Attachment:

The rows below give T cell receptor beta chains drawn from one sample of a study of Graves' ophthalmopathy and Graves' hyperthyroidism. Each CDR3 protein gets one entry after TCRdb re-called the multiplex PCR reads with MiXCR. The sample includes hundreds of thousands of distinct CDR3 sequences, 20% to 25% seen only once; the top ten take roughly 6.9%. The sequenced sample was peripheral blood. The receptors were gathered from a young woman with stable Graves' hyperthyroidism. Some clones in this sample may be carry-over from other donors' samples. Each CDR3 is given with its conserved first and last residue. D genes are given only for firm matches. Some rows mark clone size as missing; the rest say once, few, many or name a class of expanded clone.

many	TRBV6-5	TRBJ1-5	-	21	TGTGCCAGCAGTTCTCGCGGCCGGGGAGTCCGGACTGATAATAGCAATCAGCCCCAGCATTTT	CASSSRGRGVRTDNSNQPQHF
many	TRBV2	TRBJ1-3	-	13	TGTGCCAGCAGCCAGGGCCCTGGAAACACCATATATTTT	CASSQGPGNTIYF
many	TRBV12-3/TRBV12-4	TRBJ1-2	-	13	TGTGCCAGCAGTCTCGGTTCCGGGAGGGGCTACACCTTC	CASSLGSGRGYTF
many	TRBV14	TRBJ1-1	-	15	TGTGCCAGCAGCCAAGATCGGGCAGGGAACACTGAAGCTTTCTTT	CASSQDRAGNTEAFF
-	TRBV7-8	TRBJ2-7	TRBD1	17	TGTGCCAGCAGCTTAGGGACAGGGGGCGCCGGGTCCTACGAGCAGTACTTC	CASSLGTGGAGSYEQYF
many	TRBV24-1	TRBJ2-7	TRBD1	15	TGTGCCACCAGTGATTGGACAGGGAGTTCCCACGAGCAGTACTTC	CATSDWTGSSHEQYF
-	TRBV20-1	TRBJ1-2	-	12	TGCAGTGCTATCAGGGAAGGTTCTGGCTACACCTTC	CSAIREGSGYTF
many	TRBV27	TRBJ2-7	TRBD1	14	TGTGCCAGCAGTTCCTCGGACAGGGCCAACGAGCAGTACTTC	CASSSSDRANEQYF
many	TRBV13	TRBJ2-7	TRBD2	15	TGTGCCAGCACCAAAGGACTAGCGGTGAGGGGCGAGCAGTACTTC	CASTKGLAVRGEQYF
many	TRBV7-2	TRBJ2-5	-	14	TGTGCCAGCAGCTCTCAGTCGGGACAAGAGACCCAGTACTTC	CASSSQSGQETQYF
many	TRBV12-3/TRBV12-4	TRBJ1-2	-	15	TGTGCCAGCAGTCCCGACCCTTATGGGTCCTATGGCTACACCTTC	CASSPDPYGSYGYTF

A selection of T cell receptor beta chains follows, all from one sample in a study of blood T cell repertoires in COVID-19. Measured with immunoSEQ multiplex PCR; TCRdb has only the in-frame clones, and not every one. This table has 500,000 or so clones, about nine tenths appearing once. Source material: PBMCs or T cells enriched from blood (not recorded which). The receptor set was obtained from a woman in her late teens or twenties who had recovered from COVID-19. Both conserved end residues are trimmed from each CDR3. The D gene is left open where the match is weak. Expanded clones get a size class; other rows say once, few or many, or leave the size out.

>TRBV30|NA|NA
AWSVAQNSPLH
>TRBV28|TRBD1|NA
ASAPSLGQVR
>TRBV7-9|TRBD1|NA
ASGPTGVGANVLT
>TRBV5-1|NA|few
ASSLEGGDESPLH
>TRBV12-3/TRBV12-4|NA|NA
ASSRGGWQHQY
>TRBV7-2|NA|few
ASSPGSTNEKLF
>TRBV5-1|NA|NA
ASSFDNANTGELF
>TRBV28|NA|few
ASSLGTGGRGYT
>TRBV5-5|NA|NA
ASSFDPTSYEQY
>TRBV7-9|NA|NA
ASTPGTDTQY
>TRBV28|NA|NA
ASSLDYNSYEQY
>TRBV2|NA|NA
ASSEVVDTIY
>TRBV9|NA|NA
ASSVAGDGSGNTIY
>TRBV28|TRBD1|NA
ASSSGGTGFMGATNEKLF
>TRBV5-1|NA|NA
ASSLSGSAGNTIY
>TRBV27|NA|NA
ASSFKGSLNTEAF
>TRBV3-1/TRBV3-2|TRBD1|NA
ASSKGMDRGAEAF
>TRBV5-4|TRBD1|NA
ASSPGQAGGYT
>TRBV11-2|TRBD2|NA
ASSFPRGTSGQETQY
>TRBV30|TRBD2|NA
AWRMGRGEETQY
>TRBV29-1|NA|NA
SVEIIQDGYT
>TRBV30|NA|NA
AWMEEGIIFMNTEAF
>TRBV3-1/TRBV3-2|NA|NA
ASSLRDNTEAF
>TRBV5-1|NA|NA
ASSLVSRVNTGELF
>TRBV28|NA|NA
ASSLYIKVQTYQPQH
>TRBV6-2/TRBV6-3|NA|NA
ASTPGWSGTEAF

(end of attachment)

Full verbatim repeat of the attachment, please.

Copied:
The rows below give T cell receptor beta chains drawn from one sample of a study of Graves' ophthalmopathy and Graves' hyperthyroidism. Each CDR3 protein gets one entry after TCRdb re-called the multiplex PCR reads with MiXCR. The sample includes hundreds of thousands of distinct CDR3 sequences, 20% to 25% seen only once; the top ten take roughly 6.9%. The sequenced sample was peripheral blood. The receptors were gathered from a young woman with stable Graves' hyperthyroidism. Some clones in this sample may be carry-over from other donors' samples. Each CDR3 is given with its conserved first and last residue. D genes are given only for firm matches. Some rows mark clone size as missing; the rest say once, few, many or name a class of expanded clone.

many	TRBV6-5	TRBJ1-5	-	21	TGTGCCAGCAGTTCTCGCGGCCGGGGAGTCCGGACTGATAATAGCAATCAGCCCCAGCATTTT	CASSSRGRGVRTDNSNQPQHF
many	TRBV2	TRBJ1-3	-	13	TGTGCCAGCAGCCAGGGCCCTGGAAACACCATATATTTT	CASSQGPGNTIYF
many	TRBV12-3/TRBV12-4	TRBJ1-2	-	13	TGTGCCAGCAGTCTCGGTTCCGGGAGGGGCTACACCTTC	CASSLGSGRGYTF
many	TRBV14	TRBJ1-1	-	15	TGTGCCAGCAGCCAAGATCGGGCAGGGAACACTGAAGCTTTCTTT	CASSQDRAGNTEAFF
-	TRBV7-8	TRBJ2-7	TRBD1	17	TGTGCCAGCAGCTTAGGGACAGGGGGCGCCGGGTCCTACGAGCAGTACTTC	CASSLGTGGAGSYEQYF
many	TRBV24-1	TRBJ2-7	TRBD1	15	TGTGCCACCAGTGATTGGACAGGGAGTTCCCACGAGCAGTACTTC	CATSDWTGSSHEQYF
-	TRBV20-1	TRBJ1-2	-	12	TGCAGTGCTATCAGGGAAGGTTCTGGCTACACCTTC	CSAIREGSGYTF
many	TRBV27	TRBJ2-7	TRBD1	14	TGTGCCAGCAGTTCCTCGGACAGGGCCAACGAGCAGTACTTC	CASSSSDRANEQYF
many	TRBV13	TRBJ2-7	TRBD2	15	TGTGCCAGCACCAAAGGACTAGCGGTGAGGGGCGAGCAGTACTTC	CASTKGLAVRGEQYF
many	TRBV7-2	TRBJ2-5	-	14	TGTGCCAGCAGCTCTCAGTCGGGACAAGAGACCCAGTACTTC	CASSSQSGQETQYF
many	TRBV12-3/TRBV12-4	TRBJ1-2	-	15	TGTGCCAGCAGTCCCGACCCTTATGGGTCCTATGGCTACACCTTC	CASSPDPYGSYGYTF

A selection of T cell receptor beta chains follows, all from one sample in a study of blood T cell repertoires in COVID-19. Measured with immunoSEQ multiplex PCR; TCRdb has only the in-frame clones, and not every one. This table has 500,000 or so clones, about nine tenths appearing once. Source material: PBMCs or T cells enriched from blood (not recorded which). The receptor set was obtained from a woman in her late teens or twenties who had recovered from COVID-19. Both conserved end residues are trimmed from each CDR3. The D gene is left open where the match is weak. Expanded clones get a size class; other rows say once, few or many, or leave the size out.

>TRBV30|NA|NA
AWSVAQNSPLH
>TRBV28|TRBD1|NA
ASAPSLGQVR
>TRBV7-9|TRBD1|NA
ASGPTGVGANVLT
>TRBV5-1|NA|few
ASSLEGGDESPLH
>TRBV12-3/TRBV12-4|NA|NA
ASSRGGWQHQY
>TRBV7-2|NA|few
ASSPGSTNEKLF
>TRBV5-1|NA|NA
ASSFDNANTGELF
>TRBV28|NA|few
ASSLGTGGRGYT
>TRBV5-5|NA|NA
ASSFDPTSYEQY
>TRBV7-9|NA|NA
ASTPGTDTQY
>TRBV28|NA|NA
ASSLDYNSYEQY
>TRBV2|NA|NA
ASSEVVDTIY
>TRBV9|NA|NA
ASSVAGDGSGNTIY
>TRBV28|TRBD1|NA
ASSSGGTGFMGATNEKLF
>TRBV5-1|NA|NA
ASSLSGSAGNTIY
>TRBV27|NA|NA
ASSFKGSLNTEAF
>TRBV3-1/TRBV3-2|TRBD1|NA
ASSKGMDRGAEAF
>TRBV5-4|TRBD1|NA
ASSPGQAGGYT
>TRBV11-2|TRBD2|NA
ASSFPRGTSGQETQY
>TRBV30|TRBD2|NA
AWRMGRGEETQY
>TRBV29-1|NA|NA
SVEIIQDGYT
>TRBV30|NA|NA
AWMEEGIIFMNTEAF
>TRBV3-1/TRBV3-2|NA|NA
ASSLRDNTEAF
>TRBV5-1|NA|NA
ASSLVSRVNTGELF
>TRBV28|NA|NA
ASSLYIKVQTYQPQH
>TRBV6-2/TRBV6-3|NA|NA
ASTPGWSGTEAF